Boom: Mad Money, Mega Dealers, and the Rise of Contemporary Art, Michael Shnayerson, Public Affairs, 2019, pp. 450, ISBN: 978-1-61039-840-4
According to Dr. Clare McAndrew of Arts Economics, a research and consulting firm focusing solely on the art economy, global sales of art and antiques totalled $64.1 billion in 2019, a couple of percentage points down its year-on-year level. Nonetheless, it continued steadily fluctuating around a $60 billion mark. About 80% of global sales of art in 2019 occurred in the US, the UK or China, with 44% of global sales by value captured by the US. More than half of the sales were in the gallery and dealer sector, indicating their continued importance in the global art trade. Indeed, only four so-called mega dealers dominate the market: Larry Gagosian, David Zwirner, Iwan Wirth and Arne Glimcher. Their annual sales amount to hundreds of millions, each new sale ensuring an increase in the value of the next. On average, each of their customers holds 76 works in their collections, with a third of those held in storage, bank vaults, or in a Freeport, tucked away from tax authorities and appreciating in value while benefitting from lax or non-existent regulation regimes.
In Boom, Michael Shnayerson, contributing editor for Vanity Fair, traces the post World War II rise to power of art dealers and their galleries, charting how their pursuit of self-interest transformed art into a vehicle for enrichment and status. He chronicles the slow and steady concentration of “power, taste and value” while peppering the stories with gossipy glitz and palace intrigues.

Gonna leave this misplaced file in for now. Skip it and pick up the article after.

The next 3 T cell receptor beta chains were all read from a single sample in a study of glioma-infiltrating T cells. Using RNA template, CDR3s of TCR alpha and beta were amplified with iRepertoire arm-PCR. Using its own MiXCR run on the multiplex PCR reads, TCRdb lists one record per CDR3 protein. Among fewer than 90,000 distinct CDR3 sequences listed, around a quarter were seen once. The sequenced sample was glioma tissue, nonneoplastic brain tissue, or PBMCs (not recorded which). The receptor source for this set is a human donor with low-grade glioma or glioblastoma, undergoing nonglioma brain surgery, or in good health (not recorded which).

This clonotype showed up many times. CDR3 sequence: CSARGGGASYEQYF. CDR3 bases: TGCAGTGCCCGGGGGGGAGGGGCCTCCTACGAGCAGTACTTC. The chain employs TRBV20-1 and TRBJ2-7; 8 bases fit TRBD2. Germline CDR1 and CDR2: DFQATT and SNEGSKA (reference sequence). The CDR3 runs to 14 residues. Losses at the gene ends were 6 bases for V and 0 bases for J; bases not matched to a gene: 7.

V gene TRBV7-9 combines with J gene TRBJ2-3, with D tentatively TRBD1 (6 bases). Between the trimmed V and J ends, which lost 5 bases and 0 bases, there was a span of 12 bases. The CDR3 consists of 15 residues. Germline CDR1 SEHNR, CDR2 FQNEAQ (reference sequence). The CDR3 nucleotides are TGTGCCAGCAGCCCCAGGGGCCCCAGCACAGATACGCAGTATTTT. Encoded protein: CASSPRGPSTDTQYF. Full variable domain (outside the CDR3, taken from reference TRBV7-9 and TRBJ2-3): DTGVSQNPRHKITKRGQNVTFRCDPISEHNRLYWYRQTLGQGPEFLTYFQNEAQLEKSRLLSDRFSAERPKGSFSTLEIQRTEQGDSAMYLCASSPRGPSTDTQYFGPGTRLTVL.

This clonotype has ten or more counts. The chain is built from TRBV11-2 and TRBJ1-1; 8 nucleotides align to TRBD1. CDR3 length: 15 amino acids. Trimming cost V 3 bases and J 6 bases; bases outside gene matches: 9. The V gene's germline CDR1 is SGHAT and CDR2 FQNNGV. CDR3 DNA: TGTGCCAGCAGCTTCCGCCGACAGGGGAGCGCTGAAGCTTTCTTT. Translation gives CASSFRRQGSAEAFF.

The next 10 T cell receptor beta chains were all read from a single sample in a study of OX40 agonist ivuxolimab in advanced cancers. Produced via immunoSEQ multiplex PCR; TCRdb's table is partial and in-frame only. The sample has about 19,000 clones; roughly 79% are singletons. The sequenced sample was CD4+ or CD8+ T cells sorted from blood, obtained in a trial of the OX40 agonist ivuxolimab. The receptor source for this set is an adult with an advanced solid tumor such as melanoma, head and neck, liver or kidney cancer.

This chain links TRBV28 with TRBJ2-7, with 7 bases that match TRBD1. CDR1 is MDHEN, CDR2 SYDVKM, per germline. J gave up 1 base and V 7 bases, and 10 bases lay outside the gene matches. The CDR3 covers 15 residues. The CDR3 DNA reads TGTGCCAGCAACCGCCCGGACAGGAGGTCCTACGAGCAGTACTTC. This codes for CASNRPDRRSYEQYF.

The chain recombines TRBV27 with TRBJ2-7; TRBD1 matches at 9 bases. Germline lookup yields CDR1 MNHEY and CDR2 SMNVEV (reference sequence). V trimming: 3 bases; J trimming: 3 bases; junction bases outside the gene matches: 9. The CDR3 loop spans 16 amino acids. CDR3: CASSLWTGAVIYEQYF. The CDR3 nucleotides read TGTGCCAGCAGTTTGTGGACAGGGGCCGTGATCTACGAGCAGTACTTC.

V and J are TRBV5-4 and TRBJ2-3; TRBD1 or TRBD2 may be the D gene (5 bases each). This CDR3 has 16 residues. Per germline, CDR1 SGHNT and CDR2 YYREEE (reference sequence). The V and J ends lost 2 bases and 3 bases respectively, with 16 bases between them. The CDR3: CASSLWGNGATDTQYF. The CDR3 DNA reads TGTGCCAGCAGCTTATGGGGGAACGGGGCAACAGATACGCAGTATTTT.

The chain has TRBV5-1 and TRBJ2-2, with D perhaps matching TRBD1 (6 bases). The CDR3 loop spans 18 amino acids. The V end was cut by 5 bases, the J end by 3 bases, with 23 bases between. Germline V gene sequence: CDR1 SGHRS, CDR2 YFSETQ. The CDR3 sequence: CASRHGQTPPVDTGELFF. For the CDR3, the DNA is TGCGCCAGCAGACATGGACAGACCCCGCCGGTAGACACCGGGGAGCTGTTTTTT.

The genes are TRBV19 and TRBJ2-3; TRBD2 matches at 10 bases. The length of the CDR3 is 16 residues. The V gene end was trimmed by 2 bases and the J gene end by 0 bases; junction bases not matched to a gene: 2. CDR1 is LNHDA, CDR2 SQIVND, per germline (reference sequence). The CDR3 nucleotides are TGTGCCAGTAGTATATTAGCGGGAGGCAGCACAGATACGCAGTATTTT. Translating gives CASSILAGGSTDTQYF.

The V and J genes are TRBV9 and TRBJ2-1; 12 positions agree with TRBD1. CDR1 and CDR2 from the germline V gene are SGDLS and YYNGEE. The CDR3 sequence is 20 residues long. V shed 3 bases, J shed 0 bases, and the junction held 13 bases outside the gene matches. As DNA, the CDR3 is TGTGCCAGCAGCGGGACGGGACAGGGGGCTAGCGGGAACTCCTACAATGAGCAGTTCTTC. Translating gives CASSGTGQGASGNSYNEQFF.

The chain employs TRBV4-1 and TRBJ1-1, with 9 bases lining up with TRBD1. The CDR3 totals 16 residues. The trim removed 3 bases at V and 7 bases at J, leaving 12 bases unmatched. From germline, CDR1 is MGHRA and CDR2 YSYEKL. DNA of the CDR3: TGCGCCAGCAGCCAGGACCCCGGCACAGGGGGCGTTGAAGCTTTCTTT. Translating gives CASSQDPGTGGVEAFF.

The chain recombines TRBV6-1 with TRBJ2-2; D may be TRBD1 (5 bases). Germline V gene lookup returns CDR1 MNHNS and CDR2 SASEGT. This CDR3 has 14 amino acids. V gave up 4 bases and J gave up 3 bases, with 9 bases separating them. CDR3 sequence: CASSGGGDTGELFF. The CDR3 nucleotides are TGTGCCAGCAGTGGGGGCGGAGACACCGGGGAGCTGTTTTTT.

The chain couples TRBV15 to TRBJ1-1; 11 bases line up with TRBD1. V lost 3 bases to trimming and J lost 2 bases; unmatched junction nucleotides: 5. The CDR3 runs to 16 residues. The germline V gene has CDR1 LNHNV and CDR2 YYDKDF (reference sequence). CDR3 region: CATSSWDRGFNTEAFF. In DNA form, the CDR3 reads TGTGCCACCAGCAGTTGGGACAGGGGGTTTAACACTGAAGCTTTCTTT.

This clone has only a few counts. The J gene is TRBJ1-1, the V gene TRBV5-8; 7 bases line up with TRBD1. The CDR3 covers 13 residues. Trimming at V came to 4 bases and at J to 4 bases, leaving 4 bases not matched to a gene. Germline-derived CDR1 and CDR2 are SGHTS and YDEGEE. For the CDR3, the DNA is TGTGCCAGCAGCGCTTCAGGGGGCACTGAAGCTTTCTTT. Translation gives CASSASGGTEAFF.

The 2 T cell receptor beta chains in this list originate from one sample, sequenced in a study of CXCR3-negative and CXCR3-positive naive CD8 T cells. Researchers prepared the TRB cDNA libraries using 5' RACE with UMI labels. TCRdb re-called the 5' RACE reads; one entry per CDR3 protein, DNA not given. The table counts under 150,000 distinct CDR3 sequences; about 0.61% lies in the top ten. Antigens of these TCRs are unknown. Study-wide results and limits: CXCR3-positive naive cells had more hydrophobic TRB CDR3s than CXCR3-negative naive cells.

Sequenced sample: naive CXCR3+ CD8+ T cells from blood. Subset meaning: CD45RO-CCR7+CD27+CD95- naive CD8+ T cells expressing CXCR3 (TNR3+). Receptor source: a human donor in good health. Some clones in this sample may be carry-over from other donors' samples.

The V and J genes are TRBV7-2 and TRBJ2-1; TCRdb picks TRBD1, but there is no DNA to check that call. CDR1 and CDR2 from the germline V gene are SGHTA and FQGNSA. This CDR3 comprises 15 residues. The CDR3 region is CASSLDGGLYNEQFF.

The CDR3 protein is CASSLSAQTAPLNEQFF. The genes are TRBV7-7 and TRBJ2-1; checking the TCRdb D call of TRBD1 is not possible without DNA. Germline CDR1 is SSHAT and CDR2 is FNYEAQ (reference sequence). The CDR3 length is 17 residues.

As Shnayerson shows, World War II was a watershed event that transformed art in the way it was produced, bought, stored and viewed. From pre-war art collectors Peggy Guggenheim and Betty Parsons, whose galleries showed the works of abstract expressionists, such as Jackson Pollock, Willem de Kooning, Franz Kline and other greats of the New York School, emerged entrepreneurial dealers who used their inherited richesse to purchase their way into the art scene. Sidney Janis, the inventor of the two-pocket shirt, and Leo Castelli, with money from his father-in-law, would transform art into a business. The pattern was simple. A promising or an already established artist with critical acclaim would be given a stipend in return for their work, the sale of which would pay off the stipend given and provide handsome profits to their dealers. Lured by the promise of a more comfortable future, many artists exchanged their run-down lofts of downtown New York for greener pastures, committing themselves to particular dealers as a way of survival. Their works began appearing in private galleries of their well-connected and influential benefactors who would talk up their works, thus increasing the artists’ prestige and pocketing the money. The walls of the Castelli Gallery, an early gallery housing famous art of the ’60s and ’70s, were adorned with the works of Jasper Johns, Robert Rauschenberg, Frank Stella, Roy Lichtenstein, and Cy Twombly, while the gallery itself teemed with nouveau riches and collectors, vying for a glimpse and an offer.